Skip to main content

The Three Greatest Viking battles

Battles that shaped British History

They may not be as universally known as the likes of the Battle of Hastings or the Battle of Trafalgar, but these violent confrontations in Britain’s distant past were just as important in the shaping of our nation…

The Battle of Edington

In the 9th Century, Britain was no stranger to sudden, devastating Viking raids. But things took on a new, ominous form in 865, when the Vikings became far more audacious and created a vast invading force, known as the Great Heathen Army. They didn’t arrive merely to pillage an isolated community – they came to conquer. Over the following years, the Vikings spread right throughout Anglo-Saxon England, toppling various kingdoms, until they came up against Alfred the Great, King of Wessex.

At first, Alfred seemed to be yet another victim of the Viking invaders. His forces were decimated, and the king himself was reduced to the status of an outlaw, mounting a guerrilla war against the Vikings. It’s during this period that, according to legend, a disguised Alfred took shelter in a peasant woman’s house, who asked him to look after a batch of bread she was baking, and then scolded the hapless king when he accidentally allowed them to burn.

Eventually, Alfred gathered together an army of local men and met the Vikings in fierce combat. This pivotal confrontation is now known as the Battle of Edington. It was a resounding victory for the Anglo-Saxons, and a contemporary account described how Alfred “overthrew the pagans with great slaughter”. The leader of the Viking forces, Guthrum, even converted to Christianity soon afterwards, while Alfred’s position as a great English monarch was assured.

The Battle of Maldon

Another savage confrontation unfolded in 991, during the time of King Aethelred the Unready, but this time the Anglo-Saxons didn’t come out of it quite as well. After a long period in which the Vikings had seemingly become less of a threat to England, the raids flared up again in the late 10th Century. Some believed the best way to deal with them was to pay them off, but others had a more indignant view, believing Viking violence should be met with violence.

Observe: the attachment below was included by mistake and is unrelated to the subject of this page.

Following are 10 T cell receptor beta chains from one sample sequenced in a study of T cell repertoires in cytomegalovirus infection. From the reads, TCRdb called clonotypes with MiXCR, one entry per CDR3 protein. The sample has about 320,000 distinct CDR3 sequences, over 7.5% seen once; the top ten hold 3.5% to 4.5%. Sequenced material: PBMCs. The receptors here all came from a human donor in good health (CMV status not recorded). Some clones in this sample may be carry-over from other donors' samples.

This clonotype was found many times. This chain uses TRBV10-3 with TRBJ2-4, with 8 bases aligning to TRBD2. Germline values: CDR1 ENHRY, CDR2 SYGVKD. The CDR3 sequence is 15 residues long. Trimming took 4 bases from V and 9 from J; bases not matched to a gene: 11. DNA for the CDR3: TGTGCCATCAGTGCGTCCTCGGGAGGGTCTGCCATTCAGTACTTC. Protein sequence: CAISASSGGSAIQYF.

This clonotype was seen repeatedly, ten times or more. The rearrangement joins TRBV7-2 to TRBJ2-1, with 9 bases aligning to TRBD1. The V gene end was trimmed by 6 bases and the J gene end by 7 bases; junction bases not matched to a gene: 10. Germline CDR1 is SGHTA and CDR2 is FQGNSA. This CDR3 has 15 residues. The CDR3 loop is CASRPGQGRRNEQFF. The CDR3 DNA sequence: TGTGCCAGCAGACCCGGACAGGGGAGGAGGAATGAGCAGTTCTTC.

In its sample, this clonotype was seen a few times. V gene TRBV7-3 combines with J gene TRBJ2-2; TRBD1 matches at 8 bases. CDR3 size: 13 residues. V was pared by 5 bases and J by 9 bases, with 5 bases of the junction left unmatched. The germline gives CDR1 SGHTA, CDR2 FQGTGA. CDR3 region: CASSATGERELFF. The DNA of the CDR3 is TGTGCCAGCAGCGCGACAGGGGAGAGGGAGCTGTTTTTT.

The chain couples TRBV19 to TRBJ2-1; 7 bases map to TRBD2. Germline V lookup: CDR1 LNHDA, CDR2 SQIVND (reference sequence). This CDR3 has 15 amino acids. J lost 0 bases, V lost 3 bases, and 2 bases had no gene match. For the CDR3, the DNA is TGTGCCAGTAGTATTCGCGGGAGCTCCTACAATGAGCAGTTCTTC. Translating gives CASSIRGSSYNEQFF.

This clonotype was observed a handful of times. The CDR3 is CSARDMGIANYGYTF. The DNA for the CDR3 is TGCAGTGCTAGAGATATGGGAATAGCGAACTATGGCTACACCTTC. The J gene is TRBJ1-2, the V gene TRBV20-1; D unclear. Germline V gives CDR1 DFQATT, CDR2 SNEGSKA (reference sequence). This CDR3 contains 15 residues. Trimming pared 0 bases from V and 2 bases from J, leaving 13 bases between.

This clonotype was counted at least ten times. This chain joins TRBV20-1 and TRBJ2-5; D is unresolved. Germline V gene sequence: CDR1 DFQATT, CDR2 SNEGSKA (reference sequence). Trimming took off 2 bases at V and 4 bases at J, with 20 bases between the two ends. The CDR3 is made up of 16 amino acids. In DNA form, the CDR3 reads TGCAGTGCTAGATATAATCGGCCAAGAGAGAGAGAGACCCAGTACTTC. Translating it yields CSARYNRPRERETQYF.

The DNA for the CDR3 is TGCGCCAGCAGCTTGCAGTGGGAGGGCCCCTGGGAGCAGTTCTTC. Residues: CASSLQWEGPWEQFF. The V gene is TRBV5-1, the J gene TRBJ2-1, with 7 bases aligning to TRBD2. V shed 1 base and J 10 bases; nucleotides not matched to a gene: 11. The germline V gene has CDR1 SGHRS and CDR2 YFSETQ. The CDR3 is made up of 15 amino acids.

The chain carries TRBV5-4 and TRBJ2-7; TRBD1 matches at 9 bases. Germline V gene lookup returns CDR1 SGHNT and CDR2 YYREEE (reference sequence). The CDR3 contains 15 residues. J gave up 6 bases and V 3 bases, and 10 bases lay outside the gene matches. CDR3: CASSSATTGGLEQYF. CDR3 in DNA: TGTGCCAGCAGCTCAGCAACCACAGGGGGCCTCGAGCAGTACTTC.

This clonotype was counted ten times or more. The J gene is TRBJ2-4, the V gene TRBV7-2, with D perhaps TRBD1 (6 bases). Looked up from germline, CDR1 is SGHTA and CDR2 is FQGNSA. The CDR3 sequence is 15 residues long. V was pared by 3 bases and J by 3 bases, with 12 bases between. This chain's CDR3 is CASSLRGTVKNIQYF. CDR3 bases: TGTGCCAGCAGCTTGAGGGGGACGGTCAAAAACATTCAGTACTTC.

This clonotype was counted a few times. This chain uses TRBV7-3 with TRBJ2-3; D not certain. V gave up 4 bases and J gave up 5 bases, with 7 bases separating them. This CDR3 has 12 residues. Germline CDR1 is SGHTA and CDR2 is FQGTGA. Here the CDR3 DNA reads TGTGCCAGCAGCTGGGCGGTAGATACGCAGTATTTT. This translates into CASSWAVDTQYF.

One such fighter was Byrhtnoth, a royal official in Essex, who rallied his forces against Viking warriors when the latter sailed up the Blackwater River. Geography was against the Vikings, who were rather awkwardly forced to congregate on a small patch of land in the river – probably Northey Island. Yet, a streak of gallantry meant Byrhtnoth didn’t exploit his position. He actually agreed to the Vikings’ request to be allowed to cross from the island onto the mainland without being picked off, in the interests of a fair fight.

Battle then commenced, with the overly-chivalrous Byrhtnoth being slain and his forces defeated. Afterwards, the English agreed to pay the Viking “tax”, or Danegeld, to prevent further violence, while Byrhtnoth’s doomed skirmish inspired a great piece of Old English poetry, called the Battle of Maldon.

From the 9th century onwards England was frequently attacked by Viking invaders

The Battle of Assandun

The 11th Century confrontation everyone knows is the Battle of Hastings. But, some decades before 1066, in the year 1016, there was another battle which saw a foreign force charge into the country, overthrow the existing aristocracy and establish a new royal house. This was the Battle of Assandun, which resulted in a short-lived line of Viking kings. It’s only because the country was taken by William the Conqueror 50 years later that Assandun and its aftermath are not better remembered today.

The leader of the English soldiers at the time was Edmund Ironside, son of Aethelred the Unready, who had been shoved into exile in Europe by a previous invading force of Vikings. When Aethelred returned to retake his kingdom, it triggered an epic tussle for power between the Anglo-Saxon monarchy and the Viking claimant, who was the soon-to-be-legendary Cnut the Great.

Cnut and his invading warriors were ranged against forces led by Aethelred’s son, Edmund Ironside, who became king himself when Aethelred died in April 1016. The stage was set for a final confrontation between the new king, Edmund, and the man who wanted his freshly-placed crown, Cnut. Things came to a head at the Battle of Assandun in October 1016, when Edmund was roundly defeated by Cnut. The two men agreed to carve up England between them, but Edmund’s death just a few weeks later meant that Cnut became the absolute, Viking King of England.

For more articles about the history and culture of the Vikings, check out our Viking history hub.